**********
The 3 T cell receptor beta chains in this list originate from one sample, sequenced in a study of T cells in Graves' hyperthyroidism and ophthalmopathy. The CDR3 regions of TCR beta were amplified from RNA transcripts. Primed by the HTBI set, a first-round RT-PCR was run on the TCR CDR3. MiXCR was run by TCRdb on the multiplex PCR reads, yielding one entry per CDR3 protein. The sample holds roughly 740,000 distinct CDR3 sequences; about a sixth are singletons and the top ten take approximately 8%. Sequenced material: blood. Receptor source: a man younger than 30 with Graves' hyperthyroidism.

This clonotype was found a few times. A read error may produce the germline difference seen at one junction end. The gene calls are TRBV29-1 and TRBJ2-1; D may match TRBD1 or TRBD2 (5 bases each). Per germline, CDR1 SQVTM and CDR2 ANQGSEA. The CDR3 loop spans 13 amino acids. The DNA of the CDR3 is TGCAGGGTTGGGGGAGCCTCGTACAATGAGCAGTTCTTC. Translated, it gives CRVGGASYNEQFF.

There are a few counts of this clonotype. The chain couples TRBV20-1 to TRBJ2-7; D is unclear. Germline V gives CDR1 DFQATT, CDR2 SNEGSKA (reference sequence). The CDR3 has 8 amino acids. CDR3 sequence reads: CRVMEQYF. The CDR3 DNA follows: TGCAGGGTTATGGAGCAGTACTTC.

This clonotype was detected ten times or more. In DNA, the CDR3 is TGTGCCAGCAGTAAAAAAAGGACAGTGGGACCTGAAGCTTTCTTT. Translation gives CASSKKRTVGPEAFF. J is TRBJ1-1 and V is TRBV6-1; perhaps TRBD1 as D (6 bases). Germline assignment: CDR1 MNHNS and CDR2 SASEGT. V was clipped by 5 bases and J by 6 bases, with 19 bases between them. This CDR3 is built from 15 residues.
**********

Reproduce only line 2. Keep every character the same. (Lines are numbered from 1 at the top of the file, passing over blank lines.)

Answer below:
This clonotype was found a few times. A read error may produce the germline difference seen at one junction end. The gene calls are TRBV29-1 and TRBJ2-1; D may match TRBD1 or TRBD2 (5 bases each). Per germline, CDR1 SQVTM and CDR2 ANQGSEA. The CDR3 loop spans 13 amino acids. The DNA of the CDR3 is TGCAGGGTTGGGGGAGCCTCGTACAATGAGCAGTTCTTC. Translated, it gives CRVGGASYNEQFF.